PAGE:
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Sweepback and Wing Taper

Sweepback and Wing Taper 1. IN R. & M. 2596 and another report, the I latter concerned mainly with compressibility effects, the writer has considered the aerodynamic loading due to incidence of a number of wings of varying aspect ratio and sweepback. The information given in these reports was obtained by the use of a lattice of vortices for the computation of downwash and by the subsequent determination of the constants in the equation representing the vortex sheet. It is well known that the potential solutions obtained by this simplified representation are not necessarily of more than moderate accuracy when applied to problems in which wing thickness and viscosity are present, and those published have not been carried to a degree sufficient to give accurate detailed pressure distribution in the region of a discontinuity. It has, however, been shown in a later report on the measurement of pressure distribution at the surface of a sweptback wing that the accuracy as regards spanwise load grading and local aerodynamic centre is surprisingly good and it has been thought well worth while to extend the range of information provided in the above reports before proceeding to the more complex task of computing the detailed pressure distribution at the surface of a wing with allowance for viscosity. http://www.deepdyve.com/assets/images/DeepDyve-Logo-lg.png Aircraft Engineering and Aerospace Technology Emerald Publishing

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Publisher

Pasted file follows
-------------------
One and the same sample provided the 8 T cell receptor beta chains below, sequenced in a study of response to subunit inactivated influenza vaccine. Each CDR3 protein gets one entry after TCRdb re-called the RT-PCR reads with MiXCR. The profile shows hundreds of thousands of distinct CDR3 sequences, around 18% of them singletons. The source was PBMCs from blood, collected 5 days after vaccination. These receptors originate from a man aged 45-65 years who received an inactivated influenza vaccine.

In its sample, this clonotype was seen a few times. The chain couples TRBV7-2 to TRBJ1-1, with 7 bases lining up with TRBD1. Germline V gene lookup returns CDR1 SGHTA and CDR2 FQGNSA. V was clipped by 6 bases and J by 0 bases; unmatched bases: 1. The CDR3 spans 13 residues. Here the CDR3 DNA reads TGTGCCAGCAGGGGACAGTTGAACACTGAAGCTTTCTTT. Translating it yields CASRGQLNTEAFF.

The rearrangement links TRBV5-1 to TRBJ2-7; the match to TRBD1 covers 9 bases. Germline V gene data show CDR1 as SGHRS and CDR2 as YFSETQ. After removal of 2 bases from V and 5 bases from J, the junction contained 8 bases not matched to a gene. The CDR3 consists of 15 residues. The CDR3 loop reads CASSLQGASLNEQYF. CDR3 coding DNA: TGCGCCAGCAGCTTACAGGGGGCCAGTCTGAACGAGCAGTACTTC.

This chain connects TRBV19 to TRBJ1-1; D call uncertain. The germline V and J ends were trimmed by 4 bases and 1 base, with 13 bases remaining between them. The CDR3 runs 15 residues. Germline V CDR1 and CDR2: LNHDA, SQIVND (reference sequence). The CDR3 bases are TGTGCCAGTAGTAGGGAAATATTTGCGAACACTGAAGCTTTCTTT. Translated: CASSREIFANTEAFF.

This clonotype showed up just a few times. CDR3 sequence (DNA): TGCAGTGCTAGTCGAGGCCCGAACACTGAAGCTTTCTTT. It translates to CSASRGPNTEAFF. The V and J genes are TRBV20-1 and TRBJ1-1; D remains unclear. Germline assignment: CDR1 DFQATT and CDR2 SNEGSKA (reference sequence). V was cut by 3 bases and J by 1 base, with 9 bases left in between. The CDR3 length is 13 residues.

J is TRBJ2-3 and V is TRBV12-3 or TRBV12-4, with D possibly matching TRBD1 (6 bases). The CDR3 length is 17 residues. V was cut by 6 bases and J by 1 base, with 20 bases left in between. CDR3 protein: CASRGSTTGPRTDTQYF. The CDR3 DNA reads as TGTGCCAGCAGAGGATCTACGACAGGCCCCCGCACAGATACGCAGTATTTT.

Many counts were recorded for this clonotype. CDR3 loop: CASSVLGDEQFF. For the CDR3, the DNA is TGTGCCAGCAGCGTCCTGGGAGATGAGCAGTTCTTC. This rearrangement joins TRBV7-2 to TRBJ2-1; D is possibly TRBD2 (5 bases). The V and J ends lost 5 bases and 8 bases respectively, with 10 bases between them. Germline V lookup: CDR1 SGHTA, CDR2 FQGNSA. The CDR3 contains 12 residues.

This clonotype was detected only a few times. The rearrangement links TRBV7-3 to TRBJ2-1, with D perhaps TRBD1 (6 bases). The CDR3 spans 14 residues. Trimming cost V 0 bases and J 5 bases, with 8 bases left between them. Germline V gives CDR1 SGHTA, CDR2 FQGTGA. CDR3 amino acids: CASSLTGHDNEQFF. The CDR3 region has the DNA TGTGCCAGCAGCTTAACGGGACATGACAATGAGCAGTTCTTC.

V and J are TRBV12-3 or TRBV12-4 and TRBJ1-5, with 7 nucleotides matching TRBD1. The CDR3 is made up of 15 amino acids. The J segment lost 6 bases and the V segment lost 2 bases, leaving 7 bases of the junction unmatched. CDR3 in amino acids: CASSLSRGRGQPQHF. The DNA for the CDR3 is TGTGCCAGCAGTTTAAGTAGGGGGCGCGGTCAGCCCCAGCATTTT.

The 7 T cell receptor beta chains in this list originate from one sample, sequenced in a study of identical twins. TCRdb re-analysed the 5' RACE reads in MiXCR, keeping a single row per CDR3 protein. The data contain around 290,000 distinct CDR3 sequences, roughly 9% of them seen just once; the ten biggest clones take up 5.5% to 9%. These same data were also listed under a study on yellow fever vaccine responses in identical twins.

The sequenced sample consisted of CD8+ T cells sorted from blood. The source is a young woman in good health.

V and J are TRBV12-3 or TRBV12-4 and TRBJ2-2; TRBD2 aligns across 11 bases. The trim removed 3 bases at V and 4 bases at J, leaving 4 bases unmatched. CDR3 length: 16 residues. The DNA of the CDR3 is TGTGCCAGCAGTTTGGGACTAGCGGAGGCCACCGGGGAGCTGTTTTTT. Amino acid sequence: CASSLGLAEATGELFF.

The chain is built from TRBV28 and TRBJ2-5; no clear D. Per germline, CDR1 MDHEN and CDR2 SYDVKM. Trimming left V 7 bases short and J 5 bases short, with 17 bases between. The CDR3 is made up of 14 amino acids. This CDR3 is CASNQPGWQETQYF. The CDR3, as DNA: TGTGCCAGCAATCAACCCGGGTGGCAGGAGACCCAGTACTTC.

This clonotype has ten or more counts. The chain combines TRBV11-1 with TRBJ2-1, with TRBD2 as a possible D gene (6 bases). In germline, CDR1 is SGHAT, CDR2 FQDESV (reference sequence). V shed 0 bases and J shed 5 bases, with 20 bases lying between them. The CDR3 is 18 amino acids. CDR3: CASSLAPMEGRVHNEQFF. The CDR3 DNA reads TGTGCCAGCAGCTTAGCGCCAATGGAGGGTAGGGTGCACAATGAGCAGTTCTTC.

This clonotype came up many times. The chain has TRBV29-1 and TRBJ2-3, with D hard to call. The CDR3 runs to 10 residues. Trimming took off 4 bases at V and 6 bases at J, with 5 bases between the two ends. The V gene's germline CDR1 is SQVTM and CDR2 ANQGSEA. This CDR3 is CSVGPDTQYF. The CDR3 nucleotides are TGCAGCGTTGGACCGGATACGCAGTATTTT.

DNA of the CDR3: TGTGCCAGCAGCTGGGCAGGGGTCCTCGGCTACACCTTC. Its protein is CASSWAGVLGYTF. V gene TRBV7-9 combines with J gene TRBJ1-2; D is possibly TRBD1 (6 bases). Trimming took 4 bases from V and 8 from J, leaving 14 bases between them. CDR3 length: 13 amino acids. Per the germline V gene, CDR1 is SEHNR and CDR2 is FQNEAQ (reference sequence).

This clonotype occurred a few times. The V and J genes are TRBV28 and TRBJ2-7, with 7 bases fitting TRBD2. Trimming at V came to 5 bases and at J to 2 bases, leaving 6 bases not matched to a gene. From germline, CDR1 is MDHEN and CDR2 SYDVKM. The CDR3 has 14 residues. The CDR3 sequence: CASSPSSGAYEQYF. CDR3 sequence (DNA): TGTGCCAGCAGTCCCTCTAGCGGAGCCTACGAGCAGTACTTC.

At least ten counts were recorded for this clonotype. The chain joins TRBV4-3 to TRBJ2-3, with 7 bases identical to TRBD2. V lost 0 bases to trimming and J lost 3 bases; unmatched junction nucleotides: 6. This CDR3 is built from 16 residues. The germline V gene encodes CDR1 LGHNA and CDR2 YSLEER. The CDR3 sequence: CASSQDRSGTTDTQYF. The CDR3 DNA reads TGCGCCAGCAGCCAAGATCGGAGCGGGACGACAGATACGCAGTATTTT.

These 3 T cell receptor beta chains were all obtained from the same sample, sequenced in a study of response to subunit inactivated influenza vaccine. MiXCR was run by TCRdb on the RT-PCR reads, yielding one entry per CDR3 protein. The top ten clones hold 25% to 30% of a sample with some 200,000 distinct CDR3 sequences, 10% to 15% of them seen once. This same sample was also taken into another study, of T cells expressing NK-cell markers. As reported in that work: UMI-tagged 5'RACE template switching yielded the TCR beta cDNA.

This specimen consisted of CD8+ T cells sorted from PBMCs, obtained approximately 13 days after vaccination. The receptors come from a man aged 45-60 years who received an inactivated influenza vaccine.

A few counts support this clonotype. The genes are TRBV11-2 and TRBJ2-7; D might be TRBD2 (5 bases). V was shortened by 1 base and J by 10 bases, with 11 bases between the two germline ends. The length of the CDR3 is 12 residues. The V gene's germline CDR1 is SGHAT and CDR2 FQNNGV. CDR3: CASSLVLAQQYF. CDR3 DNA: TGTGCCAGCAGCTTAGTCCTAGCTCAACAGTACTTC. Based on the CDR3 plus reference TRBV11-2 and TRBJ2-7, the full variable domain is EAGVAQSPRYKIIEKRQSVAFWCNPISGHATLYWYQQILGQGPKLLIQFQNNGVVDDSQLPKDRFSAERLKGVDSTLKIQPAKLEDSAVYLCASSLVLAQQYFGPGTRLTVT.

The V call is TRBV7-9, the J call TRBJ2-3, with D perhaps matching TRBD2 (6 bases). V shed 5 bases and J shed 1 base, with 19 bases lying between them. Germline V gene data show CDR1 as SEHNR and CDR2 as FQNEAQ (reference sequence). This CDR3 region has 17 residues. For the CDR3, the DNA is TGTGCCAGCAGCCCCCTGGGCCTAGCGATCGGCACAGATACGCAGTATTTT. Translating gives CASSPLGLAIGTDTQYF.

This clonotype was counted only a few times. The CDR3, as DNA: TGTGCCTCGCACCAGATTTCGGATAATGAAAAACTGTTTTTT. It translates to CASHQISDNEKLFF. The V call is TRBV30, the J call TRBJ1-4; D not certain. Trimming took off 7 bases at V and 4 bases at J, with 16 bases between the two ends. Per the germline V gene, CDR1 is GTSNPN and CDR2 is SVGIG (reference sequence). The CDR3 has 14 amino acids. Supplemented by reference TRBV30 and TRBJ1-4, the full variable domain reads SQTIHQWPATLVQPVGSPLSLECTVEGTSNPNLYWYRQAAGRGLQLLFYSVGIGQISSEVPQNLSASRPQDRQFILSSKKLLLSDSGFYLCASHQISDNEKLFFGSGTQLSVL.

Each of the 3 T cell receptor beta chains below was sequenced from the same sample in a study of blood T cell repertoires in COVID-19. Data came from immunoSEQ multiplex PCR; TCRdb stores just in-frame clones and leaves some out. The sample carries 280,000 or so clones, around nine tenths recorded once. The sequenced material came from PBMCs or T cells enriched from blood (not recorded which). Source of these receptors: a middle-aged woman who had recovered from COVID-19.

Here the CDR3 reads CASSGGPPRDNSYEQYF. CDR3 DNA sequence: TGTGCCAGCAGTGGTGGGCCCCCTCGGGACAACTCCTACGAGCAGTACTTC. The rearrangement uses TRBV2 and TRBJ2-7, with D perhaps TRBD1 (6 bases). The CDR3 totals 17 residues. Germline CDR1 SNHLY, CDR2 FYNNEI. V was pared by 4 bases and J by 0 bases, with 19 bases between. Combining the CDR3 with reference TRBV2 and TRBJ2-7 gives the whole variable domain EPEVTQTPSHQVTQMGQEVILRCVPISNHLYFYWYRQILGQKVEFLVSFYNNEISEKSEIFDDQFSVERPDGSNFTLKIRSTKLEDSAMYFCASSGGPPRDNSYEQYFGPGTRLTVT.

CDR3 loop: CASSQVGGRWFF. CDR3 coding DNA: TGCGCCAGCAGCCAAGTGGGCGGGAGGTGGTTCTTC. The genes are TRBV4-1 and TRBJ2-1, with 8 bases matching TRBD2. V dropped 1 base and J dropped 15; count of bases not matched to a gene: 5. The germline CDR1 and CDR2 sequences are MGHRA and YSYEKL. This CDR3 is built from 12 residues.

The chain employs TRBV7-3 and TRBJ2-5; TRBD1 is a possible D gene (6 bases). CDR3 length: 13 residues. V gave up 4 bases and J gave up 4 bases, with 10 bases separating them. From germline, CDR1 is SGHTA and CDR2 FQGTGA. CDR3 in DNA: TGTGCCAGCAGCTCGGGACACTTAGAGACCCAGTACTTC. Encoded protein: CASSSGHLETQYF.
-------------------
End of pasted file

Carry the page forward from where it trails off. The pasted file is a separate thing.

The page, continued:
Emerald Publishing
Copyright
Copyright © Emerald Group Publishing Limited
ISSN
0002-2667
DOI
10.1108/eb031952
Publisher site
See Article on Publisher Site

Abstract

1. IN R. & M. 2596 and another report, the I latter concerned mainly with compressibility effects, the writer has considered the aerodynamic loading due to incidence of a number of wings of varying aspect ratio and sweepback. The information given in these reports was obtained by the use of a lattice of vortices for the computation of downwash and by the subsequent determination of the constants in the equation representing the vortex sheet. It is well known that the potential solutions obtained by this simplified representation are not necessarily of more than moderate accuracy when applied to problems in which wing thickness and viscosity are present, and those published have not been carried to a degree sufficient to give accurate detailed pressure distribution in the region of a discontinuity. It has, however, been shown in a later report on the measurement of pressure distribution at the surface of a sweptback wing that the accuracy as regards spanwise load grading and local aerodynamic centre is surprisingly good and it has been thought well worth while to extend the range of information provided in the above reports before proceeding to the more complex task of computing the detailed pressure distribution at the surface of a wing with allowance for viscosity.

Journal

Aircraft Engineering and Aerospace TechnologyEmerald Publishing

Published: Oct 1, 1950

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